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BEA is calling for e-gaming tournaments to be held that cater players with disabilities

Monitoring Desk

It comes after this year’s Association of Colleges’ FIFA Cup, which runs until May, included three disabled gamers.

It’s the first time gamers like Dan and Christopher (pictured above) have been able to take part.

Students play matches against opposing teams every week until May, and enter their results online.

After seeing students like Dan, from National Star college in Gloucestershire, taking part, BEA says it will push for wider accessibility for disabled gamers.

Dan didn’t win his match, but he enjoyed playing

It says it will call on some of the biggest names in the technology industry to make that happen.

Tom Dore, from BEA, says: “We’re hoping that we can take what they’re doing as a pilot.

“We’re intending to speak to Microsoft about the opportunities to get a group of colleges like National Star involved in a pilot competition like this because the impact that they’ve seen is huge.”

Only a few years ago, it would have taken lots of money, specialist equipment and time to install an accessible controller if you have a disability.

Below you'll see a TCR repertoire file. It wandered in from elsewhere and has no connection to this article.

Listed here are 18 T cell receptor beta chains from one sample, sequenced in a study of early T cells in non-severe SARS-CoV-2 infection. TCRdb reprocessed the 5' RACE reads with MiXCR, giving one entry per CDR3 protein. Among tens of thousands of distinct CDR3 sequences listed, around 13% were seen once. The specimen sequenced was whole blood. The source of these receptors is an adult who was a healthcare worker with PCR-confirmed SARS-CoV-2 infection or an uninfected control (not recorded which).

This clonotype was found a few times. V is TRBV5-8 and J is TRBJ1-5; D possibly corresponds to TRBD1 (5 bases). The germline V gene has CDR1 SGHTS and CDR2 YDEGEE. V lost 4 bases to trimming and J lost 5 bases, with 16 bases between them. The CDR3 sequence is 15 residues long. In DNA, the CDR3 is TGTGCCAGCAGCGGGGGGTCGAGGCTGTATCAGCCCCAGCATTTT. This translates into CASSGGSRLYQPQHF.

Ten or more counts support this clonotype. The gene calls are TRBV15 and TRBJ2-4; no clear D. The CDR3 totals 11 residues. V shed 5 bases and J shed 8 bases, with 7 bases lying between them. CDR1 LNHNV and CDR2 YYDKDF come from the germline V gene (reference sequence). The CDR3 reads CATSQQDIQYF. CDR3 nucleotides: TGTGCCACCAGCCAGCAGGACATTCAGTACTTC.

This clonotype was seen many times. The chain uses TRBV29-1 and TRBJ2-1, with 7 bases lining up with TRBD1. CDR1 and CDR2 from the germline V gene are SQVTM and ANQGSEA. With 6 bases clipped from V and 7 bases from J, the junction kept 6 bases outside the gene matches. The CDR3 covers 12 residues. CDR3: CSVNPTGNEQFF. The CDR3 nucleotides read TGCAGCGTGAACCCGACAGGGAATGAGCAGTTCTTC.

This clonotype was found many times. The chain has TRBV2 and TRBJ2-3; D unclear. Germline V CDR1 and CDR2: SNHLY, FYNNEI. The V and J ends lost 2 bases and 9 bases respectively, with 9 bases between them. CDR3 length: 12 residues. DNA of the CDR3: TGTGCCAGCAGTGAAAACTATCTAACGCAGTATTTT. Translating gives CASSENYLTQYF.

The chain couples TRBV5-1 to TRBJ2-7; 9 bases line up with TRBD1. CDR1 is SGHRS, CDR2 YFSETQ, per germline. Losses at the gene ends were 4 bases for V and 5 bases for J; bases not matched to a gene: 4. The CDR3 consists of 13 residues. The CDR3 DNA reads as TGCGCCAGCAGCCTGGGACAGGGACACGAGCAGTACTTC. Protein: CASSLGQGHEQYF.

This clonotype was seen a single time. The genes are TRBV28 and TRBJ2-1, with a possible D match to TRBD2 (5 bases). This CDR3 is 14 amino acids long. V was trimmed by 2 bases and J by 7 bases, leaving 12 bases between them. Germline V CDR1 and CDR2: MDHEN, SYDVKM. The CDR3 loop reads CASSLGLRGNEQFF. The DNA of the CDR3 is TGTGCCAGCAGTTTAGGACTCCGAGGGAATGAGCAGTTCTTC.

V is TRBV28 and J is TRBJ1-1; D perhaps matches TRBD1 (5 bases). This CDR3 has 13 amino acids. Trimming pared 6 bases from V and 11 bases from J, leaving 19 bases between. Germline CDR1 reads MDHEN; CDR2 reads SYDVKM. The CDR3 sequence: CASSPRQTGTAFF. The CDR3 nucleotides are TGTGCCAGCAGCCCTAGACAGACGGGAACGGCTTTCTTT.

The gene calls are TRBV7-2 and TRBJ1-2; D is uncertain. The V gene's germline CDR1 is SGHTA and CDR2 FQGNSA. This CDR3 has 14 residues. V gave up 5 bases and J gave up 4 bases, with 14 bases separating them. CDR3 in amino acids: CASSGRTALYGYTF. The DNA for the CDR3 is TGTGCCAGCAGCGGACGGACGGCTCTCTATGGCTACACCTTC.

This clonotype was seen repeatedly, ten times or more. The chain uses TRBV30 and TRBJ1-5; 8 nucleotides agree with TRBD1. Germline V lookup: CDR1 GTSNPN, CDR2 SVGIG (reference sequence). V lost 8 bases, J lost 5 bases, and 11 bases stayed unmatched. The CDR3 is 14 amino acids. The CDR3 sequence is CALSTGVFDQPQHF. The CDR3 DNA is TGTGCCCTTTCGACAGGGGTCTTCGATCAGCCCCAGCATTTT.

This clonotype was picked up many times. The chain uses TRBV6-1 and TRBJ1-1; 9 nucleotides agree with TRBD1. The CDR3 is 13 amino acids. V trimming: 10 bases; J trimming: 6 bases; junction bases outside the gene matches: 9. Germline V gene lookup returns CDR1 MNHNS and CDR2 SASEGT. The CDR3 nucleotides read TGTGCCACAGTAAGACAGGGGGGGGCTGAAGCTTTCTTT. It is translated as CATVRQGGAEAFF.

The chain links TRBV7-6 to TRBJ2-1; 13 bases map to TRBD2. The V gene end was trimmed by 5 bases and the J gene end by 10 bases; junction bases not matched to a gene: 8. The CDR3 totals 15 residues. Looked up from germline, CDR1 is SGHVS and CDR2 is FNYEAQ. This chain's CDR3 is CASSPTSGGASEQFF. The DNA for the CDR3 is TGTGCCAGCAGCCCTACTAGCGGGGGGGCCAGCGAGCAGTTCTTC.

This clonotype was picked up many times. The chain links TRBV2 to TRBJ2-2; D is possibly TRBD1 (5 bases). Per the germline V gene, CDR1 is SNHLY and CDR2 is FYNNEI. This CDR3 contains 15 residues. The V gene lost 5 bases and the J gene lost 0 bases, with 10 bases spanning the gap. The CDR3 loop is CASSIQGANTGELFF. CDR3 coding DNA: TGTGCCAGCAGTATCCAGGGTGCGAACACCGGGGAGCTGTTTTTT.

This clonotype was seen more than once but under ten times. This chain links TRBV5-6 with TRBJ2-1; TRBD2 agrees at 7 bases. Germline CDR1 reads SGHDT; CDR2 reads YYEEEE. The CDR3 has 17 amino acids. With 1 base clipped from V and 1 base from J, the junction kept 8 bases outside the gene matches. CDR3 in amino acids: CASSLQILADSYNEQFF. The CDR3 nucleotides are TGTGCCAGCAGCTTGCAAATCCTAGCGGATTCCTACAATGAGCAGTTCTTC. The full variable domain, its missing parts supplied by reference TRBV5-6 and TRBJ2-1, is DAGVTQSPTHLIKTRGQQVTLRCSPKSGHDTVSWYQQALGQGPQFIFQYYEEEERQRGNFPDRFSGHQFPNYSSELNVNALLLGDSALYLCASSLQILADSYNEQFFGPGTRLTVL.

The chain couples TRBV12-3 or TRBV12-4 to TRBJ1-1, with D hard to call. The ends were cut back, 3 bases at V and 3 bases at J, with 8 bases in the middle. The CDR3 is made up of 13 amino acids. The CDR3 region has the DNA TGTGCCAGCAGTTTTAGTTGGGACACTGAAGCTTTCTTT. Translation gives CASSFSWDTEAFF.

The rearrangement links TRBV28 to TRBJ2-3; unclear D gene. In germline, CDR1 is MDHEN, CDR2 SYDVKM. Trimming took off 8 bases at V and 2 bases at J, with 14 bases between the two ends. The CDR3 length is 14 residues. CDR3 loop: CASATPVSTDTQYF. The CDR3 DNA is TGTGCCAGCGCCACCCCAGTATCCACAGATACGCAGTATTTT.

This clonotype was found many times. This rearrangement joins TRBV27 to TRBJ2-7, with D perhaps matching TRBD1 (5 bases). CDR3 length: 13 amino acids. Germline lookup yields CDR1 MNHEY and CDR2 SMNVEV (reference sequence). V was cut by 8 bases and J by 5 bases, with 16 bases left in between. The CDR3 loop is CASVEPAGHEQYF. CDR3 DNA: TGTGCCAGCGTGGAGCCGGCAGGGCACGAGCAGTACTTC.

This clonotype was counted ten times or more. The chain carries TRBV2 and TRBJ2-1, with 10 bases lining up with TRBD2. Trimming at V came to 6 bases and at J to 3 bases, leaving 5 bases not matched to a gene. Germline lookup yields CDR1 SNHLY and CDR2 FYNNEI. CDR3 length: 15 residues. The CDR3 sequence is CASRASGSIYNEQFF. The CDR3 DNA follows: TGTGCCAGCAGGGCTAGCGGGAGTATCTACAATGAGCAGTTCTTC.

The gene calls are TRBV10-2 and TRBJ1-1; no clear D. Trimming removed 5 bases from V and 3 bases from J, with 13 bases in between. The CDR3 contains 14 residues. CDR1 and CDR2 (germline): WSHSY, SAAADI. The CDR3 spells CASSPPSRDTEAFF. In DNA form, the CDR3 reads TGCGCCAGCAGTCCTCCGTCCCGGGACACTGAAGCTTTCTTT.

Daniel has limited mobility in his hands and arms. He used adapted technology to take part, which was developed in 2018 by Microsoft.

It’s an Xbox Adaptive Controller, which has various switches he can control from the chair he uses everyday to take part in games.

Dan's control board
Dan uses the board to control the players on screen

The other players against him in the tournament weren’t aware of his disability.

Although Dan says it “means a lot” to him to be able to take part in the main Association of Colleges FIFA tournament, but he would prefer playing against other disabled gamers.

He says: “Being able to play real opponents is really hard because I play the game in a different way to them.

“I would like to be able to play against people who use the same technology as me so that it is fairer.”

Courtesy: BBC